CUDRR+R’s Ebru Gencer and Wesley Rhodes have just published a new article titled “Toward Climate Resilient Development in the USA: From Federal to Local Level Initiatives and Practices since the 2000s,” as part of the publication Urban Disaster Resilience and Security (Springer 2017). You can access the document at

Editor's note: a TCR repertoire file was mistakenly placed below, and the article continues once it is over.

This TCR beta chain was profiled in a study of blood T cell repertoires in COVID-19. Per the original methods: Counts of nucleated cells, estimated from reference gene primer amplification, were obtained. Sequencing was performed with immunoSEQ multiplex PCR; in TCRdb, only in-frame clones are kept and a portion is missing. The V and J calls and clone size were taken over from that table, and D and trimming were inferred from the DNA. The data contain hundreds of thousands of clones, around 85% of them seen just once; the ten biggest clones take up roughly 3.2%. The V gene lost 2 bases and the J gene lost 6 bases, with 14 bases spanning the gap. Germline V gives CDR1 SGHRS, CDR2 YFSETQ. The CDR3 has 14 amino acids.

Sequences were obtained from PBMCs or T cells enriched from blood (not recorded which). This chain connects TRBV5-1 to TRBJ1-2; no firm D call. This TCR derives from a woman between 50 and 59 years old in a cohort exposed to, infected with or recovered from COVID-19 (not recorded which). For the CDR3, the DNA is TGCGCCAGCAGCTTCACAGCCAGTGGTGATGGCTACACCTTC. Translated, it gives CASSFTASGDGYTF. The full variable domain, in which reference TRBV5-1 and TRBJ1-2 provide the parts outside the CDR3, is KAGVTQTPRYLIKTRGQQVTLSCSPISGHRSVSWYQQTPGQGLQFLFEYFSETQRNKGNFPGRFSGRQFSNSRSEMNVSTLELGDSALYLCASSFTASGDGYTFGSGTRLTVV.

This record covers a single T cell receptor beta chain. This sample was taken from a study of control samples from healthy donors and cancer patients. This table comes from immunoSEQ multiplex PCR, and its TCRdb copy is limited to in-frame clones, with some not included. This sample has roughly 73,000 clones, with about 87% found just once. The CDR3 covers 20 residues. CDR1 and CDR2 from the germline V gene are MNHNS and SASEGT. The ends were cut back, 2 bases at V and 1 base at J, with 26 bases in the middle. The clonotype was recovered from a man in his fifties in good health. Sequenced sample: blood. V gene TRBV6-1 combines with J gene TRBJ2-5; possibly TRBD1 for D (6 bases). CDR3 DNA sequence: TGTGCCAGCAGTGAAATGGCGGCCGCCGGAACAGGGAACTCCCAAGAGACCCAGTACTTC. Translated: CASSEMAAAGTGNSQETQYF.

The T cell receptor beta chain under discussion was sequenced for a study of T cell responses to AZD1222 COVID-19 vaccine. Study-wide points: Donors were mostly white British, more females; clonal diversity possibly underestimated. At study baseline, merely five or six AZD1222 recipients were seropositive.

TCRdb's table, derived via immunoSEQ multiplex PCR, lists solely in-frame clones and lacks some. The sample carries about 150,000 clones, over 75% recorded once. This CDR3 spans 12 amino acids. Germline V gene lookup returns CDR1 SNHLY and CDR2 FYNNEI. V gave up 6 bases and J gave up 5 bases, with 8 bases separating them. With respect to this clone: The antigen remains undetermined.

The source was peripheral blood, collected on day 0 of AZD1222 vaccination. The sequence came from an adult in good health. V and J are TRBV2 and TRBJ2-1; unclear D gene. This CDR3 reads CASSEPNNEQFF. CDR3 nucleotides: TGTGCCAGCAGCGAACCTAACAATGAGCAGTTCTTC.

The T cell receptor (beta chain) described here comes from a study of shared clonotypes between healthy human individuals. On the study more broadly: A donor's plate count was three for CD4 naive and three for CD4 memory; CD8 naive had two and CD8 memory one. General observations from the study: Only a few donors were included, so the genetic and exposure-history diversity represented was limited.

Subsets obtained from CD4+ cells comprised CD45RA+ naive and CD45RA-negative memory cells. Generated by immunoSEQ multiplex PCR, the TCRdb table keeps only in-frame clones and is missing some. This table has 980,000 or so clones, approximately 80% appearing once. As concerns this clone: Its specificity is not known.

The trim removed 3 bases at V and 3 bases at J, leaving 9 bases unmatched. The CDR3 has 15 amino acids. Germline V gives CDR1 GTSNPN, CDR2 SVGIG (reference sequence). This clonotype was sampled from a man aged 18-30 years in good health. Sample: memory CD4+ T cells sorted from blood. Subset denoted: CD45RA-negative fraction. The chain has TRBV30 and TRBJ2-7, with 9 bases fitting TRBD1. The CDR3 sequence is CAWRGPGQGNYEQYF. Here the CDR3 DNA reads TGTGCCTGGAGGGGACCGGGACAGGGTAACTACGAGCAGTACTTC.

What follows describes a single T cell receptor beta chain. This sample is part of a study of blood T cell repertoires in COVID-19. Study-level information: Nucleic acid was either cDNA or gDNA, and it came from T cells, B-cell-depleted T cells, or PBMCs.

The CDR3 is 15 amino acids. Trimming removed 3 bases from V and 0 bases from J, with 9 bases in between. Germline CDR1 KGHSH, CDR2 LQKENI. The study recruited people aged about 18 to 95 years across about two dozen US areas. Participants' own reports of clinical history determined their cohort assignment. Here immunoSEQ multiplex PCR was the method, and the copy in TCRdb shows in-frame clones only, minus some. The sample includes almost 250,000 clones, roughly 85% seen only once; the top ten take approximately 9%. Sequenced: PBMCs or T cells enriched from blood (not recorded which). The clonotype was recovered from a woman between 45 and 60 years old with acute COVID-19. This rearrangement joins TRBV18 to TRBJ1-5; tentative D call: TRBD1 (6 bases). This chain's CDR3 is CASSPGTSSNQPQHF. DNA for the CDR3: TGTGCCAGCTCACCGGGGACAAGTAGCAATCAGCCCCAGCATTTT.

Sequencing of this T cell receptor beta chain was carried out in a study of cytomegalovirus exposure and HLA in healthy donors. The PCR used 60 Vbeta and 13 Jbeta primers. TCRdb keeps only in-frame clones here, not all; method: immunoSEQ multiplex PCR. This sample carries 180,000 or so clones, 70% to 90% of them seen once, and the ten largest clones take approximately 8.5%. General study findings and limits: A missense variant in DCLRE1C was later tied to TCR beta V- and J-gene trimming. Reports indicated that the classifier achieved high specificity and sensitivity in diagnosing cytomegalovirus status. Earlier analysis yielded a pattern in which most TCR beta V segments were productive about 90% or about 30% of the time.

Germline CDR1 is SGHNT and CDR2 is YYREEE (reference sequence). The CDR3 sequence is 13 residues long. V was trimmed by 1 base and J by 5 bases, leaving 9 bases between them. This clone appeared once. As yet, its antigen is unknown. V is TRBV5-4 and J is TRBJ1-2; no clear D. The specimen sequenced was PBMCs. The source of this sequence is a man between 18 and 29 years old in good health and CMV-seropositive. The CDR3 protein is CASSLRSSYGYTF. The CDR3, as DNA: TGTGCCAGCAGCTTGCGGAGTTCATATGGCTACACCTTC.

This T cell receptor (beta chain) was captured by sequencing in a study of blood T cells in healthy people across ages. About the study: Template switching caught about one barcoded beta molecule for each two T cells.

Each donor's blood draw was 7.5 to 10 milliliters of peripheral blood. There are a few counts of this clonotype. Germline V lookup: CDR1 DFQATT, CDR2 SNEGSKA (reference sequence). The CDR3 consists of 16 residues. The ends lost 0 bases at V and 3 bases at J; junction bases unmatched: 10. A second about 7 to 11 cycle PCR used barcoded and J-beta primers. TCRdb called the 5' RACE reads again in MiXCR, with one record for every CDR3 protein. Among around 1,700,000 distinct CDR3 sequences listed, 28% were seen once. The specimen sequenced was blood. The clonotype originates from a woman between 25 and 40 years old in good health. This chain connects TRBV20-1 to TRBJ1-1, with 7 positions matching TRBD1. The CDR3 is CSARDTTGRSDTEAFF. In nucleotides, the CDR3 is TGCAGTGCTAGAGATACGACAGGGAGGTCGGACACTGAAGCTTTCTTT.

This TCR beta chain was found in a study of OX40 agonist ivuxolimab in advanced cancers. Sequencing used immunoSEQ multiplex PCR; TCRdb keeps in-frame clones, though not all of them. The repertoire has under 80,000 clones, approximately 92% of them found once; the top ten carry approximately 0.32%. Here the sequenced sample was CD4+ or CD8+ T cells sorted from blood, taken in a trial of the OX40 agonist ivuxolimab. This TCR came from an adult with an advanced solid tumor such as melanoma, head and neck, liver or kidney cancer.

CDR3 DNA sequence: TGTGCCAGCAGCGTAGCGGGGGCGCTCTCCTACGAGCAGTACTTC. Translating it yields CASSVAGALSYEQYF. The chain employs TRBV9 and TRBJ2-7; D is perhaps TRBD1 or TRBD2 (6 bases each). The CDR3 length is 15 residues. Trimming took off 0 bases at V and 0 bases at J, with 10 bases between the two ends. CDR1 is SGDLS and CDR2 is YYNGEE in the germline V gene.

The article explores the evolving concept of disaster risk management and climate resilience building in the United States of America (USA) within the last two decades. The chapter starts by examining federal-level actions towards disaster risk management and climate adaptation and resilience and then delves into local-level actions through the case studies of Nashville, Tennessee, and Hoboken, New Jersey. The chapter concludes with a discussion on the future of climate resilience in the USA. The chapter illustrates that the availability of multiple layers of government has been an effective safety guard against any individual layer’s potential unwillingness to undertake protective risk management or climate resilience building. At state and regional levels, where political will was lacking, federal-level support, particularly in the Obama era, and the initiatives of private foundations have been very valuable. Nowhere, though, have climate resilience building actions in the USA been proven more effective than at the city administrative level. As everywhere else, local-level governments in the USA are at the forefront of disasters and the impacts of climate change and try to take the initiatives of preparing their cities for protection.